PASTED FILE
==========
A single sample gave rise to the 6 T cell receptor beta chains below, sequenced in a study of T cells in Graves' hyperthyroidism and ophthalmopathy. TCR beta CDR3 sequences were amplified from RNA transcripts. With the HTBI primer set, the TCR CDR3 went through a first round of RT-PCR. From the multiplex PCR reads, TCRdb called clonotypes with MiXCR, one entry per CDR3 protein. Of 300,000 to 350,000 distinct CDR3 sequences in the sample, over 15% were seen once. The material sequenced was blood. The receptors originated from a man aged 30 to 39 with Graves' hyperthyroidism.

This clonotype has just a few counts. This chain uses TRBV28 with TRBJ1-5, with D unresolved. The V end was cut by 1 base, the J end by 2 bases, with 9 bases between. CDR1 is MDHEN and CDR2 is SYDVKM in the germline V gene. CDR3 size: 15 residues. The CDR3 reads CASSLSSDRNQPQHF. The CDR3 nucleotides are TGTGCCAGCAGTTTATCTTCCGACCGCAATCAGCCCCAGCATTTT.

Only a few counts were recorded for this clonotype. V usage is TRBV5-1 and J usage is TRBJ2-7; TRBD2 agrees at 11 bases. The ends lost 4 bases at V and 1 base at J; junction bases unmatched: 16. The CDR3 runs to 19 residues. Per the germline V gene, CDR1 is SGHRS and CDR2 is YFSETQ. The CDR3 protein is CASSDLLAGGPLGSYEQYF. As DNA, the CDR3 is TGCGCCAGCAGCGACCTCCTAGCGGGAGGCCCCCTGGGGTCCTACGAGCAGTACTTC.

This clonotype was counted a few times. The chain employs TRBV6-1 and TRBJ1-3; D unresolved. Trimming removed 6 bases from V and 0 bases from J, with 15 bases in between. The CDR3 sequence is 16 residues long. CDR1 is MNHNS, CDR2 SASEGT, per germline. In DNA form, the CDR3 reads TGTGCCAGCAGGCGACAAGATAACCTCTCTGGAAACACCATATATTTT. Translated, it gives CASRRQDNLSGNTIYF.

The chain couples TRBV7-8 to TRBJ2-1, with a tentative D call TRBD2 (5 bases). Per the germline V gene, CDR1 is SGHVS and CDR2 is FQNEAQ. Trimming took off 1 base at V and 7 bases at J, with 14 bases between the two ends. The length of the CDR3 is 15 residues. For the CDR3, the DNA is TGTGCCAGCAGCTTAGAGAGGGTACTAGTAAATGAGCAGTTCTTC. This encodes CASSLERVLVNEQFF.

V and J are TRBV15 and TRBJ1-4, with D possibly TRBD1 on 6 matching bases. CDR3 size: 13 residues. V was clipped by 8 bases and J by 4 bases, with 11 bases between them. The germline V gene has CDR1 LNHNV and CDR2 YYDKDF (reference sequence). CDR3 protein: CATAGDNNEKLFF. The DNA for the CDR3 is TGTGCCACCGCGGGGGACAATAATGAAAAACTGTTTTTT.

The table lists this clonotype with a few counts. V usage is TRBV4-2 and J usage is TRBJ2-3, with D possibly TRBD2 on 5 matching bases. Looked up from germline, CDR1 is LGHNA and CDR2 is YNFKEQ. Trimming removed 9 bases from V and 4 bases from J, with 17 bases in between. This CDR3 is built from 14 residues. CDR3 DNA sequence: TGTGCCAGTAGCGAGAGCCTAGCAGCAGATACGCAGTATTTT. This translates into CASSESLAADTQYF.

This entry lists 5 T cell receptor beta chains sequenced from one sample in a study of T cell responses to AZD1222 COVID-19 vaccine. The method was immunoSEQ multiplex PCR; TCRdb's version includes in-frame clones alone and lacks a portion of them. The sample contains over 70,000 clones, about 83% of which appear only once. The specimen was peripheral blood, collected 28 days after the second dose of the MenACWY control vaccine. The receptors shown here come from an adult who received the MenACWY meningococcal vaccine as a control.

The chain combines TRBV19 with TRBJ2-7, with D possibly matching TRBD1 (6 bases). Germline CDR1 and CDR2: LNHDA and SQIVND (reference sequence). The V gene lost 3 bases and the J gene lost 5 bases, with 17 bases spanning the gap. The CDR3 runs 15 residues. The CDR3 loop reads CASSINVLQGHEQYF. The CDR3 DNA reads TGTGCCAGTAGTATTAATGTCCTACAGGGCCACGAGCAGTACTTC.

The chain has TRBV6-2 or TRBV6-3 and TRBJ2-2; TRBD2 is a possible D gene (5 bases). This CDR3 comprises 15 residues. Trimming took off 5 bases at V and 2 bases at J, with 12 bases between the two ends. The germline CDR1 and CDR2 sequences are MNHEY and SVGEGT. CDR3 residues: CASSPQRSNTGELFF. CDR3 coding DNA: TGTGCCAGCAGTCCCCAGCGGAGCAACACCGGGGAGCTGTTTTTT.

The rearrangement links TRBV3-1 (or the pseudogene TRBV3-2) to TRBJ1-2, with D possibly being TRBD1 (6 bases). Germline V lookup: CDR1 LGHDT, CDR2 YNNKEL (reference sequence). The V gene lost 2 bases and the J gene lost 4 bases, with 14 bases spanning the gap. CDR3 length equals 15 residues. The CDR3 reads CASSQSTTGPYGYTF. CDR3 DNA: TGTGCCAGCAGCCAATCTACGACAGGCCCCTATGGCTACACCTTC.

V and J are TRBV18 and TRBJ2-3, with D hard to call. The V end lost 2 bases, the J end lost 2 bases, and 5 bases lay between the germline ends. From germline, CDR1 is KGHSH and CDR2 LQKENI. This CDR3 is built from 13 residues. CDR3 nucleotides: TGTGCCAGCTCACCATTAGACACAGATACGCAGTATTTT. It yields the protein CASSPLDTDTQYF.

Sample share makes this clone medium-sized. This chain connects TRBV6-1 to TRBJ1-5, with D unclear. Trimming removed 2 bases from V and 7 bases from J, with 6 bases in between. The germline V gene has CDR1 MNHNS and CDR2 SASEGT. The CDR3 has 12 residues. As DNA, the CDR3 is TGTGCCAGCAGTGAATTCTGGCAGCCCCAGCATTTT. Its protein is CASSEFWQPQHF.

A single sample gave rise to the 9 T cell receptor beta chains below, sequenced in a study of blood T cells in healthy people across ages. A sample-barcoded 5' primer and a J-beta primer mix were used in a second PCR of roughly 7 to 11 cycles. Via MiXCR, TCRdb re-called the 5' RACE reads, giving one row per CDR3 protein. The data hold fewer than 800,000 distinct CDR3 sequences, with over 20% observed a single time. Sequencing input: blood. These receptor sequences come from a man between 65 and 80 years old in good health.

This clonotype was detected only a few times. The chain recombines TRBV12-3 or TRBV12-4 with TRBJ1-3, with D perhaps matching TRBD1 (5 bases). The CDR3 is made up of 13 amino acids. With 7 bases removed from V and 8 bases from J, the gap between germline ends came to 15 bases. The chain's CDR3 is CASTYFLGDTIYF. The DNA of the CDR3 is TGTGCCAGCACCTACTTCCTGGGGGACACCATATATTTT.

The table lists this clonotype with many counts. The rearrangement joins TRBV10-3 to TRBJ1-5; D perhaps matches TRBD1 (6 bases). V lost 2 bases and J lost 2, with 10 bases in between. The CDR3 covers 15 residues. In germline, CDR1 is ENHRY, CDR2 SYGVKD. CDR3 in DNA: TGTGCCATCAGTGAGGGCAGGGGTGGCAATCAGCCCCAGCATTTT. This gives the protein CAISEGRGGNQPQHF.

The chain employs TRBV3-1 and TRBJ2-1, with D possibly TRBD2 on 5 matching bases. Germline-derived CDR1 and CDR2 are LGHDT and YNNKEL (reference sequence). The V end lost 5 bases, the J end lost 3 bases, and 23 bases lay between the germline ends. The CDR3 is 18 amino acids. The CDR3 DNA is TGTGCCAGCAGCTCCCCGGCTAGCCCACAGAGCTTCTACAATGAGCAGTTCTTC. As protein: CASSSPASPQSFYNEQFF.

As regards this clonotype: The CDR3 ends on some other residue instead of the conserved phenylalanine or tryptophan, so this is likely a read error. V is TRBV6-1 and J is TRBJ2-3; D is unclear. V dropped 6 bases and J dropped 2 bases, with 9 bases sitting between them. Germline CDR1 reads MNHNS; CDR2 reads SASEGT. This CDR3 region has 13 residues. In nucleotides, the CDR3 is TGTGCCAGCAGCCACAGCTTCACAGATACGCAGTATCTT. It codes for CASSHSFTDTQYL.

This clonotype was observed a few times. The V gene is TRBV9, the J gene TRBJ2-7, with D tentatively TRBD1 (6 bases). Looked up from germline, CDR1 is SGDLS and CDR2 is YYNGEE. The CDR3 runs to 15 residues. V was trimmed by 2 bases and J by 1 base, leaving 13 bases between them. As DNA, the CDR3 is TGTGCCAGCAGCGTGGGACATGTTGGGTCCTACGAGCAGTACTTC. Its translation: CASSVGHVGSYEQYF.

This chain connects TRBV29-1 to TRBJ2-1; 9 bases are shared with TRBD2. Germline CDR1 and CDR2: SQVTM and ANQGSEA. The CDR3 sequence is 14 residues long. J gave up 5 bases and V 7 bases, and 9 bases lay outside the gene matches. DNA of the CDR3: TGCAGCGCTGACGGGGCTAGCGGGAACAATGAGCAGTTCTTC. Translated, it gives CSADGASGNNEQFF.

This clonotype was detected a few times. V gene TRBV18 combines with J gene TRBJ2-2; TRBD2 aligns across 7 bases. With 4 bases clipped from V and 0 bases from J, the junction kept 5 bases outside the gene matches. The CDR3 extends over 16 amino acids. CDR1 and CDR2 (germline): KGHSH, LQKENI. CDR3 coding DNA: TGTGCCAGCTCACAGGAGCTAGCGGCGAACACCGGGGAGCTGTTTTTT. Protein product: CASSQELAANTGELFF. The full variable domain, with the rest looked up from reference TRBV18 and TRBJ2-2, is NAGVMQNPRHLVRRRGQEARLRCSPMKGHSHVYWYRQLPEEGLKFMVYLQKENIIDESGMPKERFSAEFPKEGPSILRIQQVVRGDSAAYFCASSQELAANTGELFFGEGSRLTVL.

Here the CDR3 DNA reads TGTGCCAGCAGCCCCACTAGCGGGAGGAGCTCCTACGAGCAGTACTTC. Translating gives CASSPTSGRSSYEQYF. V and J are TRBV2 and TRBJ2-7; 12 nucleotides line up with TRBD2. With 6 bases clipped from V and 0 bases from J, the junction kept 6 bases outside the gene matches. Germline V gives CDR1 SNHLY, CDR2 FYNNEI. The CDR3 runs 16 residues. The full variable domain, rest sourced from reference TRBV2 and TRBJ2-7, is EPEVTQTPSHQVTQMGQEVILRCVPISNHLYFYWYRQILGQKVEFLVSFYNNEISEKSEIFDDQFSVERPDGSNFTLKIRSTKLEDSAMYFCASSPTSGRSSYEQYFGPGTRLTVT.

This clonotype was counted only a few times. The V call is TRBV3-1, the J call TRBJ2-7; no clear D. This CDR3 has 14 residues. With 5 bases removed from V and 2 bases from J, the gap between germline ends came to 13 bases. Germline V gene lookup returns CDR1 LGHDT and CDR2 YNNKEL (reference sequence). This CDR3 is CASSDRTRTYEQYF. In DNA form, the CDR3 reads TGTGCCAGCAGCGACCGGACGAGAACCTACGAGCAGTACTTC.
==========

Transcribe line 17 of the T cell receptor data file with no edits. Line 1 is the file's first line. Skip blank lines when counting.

The chain employs TRBV3-1 and TRBJ2-1, with D possibly TRBD2 on 5 matching bases. Germline-derived CDR1 and CDR2 are LGHDT and YNNKEL (reference sequence). The V end lost 5 bases, the J end lost 3 bases, and 23 bases lay between the germline ends. The CDR3 is 18 amino acids. The CDR3 DNA is TGTGCCAGCAGCTCCCCGGCTAGCCCACAGAGCTTCTACAATGAGCAGTTCTTC. As protein: CASSSPASPQSFYNEQFF.